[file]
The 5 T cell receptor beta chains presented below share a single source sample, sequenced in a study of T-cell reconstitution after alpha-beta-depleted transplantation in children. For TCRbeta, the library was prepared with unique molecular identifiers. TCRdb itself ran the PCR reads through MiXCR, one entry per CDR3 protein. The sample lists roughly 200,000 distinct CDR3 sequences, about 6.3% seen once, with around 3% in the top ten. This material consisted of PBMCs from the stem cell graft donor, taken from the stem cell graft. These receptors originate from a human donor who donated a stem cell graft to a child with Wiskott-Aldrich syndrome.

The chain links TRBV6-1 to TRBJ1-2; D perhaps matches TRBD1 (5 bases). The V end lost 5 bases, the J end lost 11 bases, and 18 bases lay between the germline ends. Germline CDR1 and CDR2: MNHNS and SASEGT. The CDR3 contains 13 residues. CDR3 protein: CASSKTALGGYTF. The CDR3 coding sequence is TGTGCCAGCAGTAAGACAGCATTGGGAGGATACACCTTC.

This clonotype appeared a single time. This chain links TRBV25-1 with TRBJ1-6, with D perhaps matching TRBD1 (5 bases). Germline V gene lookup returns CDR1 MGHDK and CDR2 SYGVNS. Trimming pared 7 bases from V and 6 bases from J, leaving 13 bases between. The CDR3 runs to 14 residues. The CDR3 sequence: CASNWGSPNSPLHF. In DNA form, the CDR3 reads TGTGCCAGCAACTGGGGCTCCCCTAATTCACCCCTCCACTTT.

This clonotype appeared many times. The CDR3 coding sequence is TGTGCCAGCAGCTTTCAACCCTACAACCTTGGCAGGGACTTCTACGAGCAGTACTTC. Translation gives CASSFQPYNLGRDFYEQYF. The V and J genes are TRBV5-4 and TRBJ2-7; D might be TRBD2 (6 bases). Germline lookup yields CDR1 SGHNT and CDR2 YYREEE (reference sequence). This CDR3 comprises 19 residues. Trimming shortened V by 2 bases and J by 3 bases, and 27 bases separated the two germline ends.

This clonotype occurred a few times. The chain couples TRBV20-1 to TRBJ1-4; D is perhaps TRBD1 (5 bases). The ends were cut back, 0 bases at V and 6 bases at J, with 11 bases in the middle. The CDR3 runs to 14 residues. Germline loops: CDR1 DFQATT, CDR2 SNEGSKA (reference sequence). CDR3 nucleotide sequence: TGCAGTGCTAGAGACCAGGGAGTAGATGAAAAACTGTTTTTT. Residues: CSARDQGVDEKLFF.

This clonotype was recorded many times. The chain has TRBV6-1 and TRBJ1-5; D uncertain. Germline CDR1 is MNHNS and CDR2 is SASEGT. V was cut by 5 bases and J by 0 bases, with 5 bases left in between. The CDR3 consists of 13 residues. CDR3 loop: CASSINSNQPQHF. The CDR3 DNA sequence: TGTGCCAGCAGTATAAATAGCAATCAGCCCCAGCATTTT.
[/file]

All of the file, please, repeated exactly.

The 5 T cell receptor beta chains presented below share a single source sample, sequenced in a study of T-cell reconstitution after alpha-beta-depleted transplantation in children. For TCRbeta, the library was prepared with unique molecular identifiers. TCRdb itself ran the PCR reads through MiXCR, one entry per CDR3 protein. The sample lists roughly 200,000 distinct CDR3 sequences, about 6.3% seen once, with around 3% in the top ten. This material consisted of PBMCs from the stem cell graft donor, taken from the stem cell graft. These receptors originate from a human donor who donated a stem cell graft to a child with Wiskott-Aldrich syndrome.

The chain links TRBV6-1 to TRBJ1-2; D perhaps matches TRBD1 (5 bases). The V end lost 5 bases, the J end lost 11 bases, and 18 bases lay between the germline ends. Germline CDR1 and CDR2: MNHNS and SASEGT. The CDR3 contains 13 residues. CDR3 protein: CASSKTALGGYTF. The CDR3 coding sequence is TGTGCCAGCAGTAAGACAGCATTGGGAGGATACACCTTC.

This clonotype appeared a single time. This chain links TRBV25-1 with TRBJ1-6, with D perhaps matching TRBD1 (5 bases). Germline V gene lookup returns CDR1 MGHDK and CDR2 SYGVNS. Trimming pared 7 bases from V and 6 bases from J, leaving 13 bases between. The CDR3 runs to 14 residues. The CDR3 sequence: CASNWGSPNSPLHF. In DNA form, the CDR3 reads TGTGCCAGCAACTGGGGCTCCCCTAATTCACCCCTCCACTTT.

This clonotype appeared many times. The CDR3 coding sequence is TGTGCCAGCAGCTTTCAACCCTACAACCTTGGCAGGGACTTCTACGAGCAGTACTTC. Translation gives CASSFQPYNLGRDFYEQYF. The V and J genes are TRBV5-4 and TRBJ2-7; D might be TRBD2 (6 bases). Germline lookup yields CDR1 SGHNT and CDR2 YYREEE (reference sequence). This CDR3 comprises 19 residues. Trimming shortened V by 2 bases and J by 3 bases, and 27 bases separated the two germline ends.

This clonotype occurred a few times. The chain couples TRBV20-1 to TRBJ1-4; D is perhaps TRBD1 (5 bases). The ends were cut back, 0 bases at V and 6 bases at J, with 11 bases in the middle. The CDR3 runs to 14 residues. Germline loops: CDR1 DFQATT, CDR2 SNEGSKA (reference sequence). CDR3 nucleotide sequence: TGCAGTGCTAGAGACCAGGGAGTAGATGAAAAACTGTTTTTT. Residues: CSARDQGVDEKLFF.

This clonotype was recorded many times. The chain has TRBV6-1 and TRBJ1-5; D uncertain. Germline CDR1 is MNHNS and CDR2 is SASEGT. V was cut by 5 bases and J by 0 bases, with 5 bases left in between. The CDR3 consists of 13 residues. CDR3 loop: CASSINSNQPQHF. The CDR3 DNA sequence: TGTGCCAGCAGTATAAATAGCAATCAGCCCCAGCATTTT.